At the door she froze. Taiisha could still come back for her. No dawdling, then. It was better to find Edward and get it over with. Nikki paused with her hand on the door, then turned reluctantly away from it, facing the happy, colorful tourist trap with grimy hands (some of the streaks were blood) and greasy hair.
The lunchtime rush should have been over, but the shops and restaurants were crowded, mostly in small family units or pairs. Why was it so busy? The air was cool, actually, too cool to be high summer. Jesus, she didn’t even know what fucking month it was. Taiisha didn’t keep clocks in the tiny desert cabin she and Nikki stayed in, and there were no seasons. When was it? Nikki guessed that Taiisha had had her in that torture cell for at least eight months. She could find out easily; she needed a newspaper for picking pockets anyway.
It took her a few minutes to find a discarded USA Today. The date she saw made her stagger to the closest wall and sit down. It was October. Taiisha had kidnapped her in July. But the year, the year was wrong, the paper said it was 1996, how could she have been traveling with that woman for two years? It wasn’t possible, was it? She hadn’t seen television or read a newspaper in two years? There had been a lot of lessons, a lot of bad things, and it had seemed like a long time, but two years? Nikki closed her eyes, wanting the awful thought to go away. It did, but more rushed in to fill its place, and everything kept coming back to her life. Two years. Gone. She was almost twenty. The ages of eighteen and nineteen were just gone.
Nikki jumped up and ran to the bathroom. She didn’t care if Taiisha was watching this time; she was going to be sick. The door crashed against the wall when she hit it, and she bent over the sink and retched. Nothing came up.
Nikki looked at herself in the mirror, at her dirt-smeared face and grimy clothes. The stains on her shirt were maroon in spots. Jesus, she was covered in blood. She spent a few minutes washing her face, using a lot of hand soap and a lot of towels. She wet her hair down as well, to get some of the dust out, and dried it under the hand dryer, ignoring the stares she got from the women who came and went in the meantime. When the bathroom was empty again, Nikki ducked into a stall, took off her shirt, and exchanged it for a cleaner one from her bag. When she returned to the mirror again, the woman looking back at her was a bit more familiar. She was still two years older than she wanted to be, but she couldn’t get the time back.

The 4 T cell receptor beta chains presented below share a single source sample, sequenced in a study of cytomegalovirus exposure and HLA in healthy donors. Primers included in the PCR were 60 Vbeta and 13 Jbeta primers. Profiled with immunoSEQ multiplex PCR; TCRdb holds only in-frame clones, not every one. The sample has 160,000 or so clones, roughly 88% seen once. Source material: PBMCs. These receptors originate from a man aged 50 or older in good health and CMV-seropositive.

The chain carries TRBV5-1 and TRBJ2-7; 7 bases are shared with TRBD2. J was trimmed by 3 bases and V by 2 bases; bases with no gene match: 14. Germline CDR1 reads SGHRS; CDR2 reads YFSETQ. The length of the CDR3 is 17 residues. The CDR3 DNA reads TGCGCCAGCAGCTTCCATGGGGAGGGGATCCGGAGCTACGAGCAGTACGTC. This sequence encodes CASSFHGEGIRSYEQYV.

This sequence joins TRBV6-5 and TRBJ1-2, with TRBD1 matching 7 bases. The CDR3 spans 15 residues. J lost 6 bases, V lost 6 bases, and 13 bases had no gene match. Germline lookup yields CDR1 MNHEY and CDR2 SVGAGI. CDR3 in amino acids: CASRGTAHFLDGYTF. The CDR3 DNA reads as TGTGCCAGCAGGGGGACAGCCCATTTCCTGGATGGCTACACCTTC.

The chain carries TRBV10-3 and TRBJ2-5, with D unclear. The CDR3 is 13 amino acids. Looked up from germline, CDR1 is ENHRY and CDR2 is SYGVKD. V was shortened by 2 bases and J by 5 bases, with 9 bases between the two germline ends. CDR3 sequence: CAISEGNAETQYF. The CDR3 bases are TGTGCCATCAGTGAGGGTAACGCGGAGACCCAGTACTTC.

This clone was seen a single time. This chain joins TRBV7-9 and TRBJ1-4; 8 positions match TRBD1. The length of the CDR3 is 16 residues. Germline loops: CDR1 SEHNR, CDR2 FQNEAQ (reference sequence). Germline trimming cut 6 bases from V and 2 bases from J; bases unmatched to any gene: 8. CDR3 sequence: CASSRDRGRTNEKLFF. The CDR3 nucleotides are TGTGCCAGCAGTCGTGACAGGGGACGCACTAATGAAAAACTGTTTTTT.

Fuck it. Her life was gone anyway. All that mattered now was doing what Taiisha had told her to do. Doing. That was all. Nikki left the bathroom and scanned the crowd. She didn’t see anyone particularly remarkable, and no one paid her any mind either. No fat men with insipid grins.
In spite of the knot in her stomach (two years?), her shoulders felt lighter, knowing that Taiisha wasn’t watching. She briefly entertained the notion of turning away from the pier, of running down the sidewalk and trying to lose herself in San Francisco, but she couldn’t convince herself Taiisha wouldn’t find her. There was nothing to do but her task. A few days’ freedom was enough of a gift, for now. What did it matter? She’d lost two years.
It was easy to lose herself in picking pockets. There was a thrill in it, a constant challenge to choose the right target, to choose the right moment. Nikki didn’t always select the easiest targets. Better to look for people who needed the poetic justice: the stern-looking man dragging a child by one arm and screaming at his wife at the same time, for instance, or the fat woman who tossed a half-full tray of nachos on the ground ten feet from a trash can. Only the first four wallets disappeared into the depths of her bag, however. Nikki needed the cash. After that, she picked pockets without robbing anyone. She took wallets out of purses and pockets–then put them right back. She did it quickly enough that anyone watching would think she’d lifted them. It made a good way to follow Taiisha’s orders and still live with herself. It was a delicious challenge, too. Nikki found herself actually almost having fun, before long.
A hand fell on her shoulder. There seemed to be a direct connection from the hand to her mind, because a male voice asked her in the same instant, “How much have you gotten today?”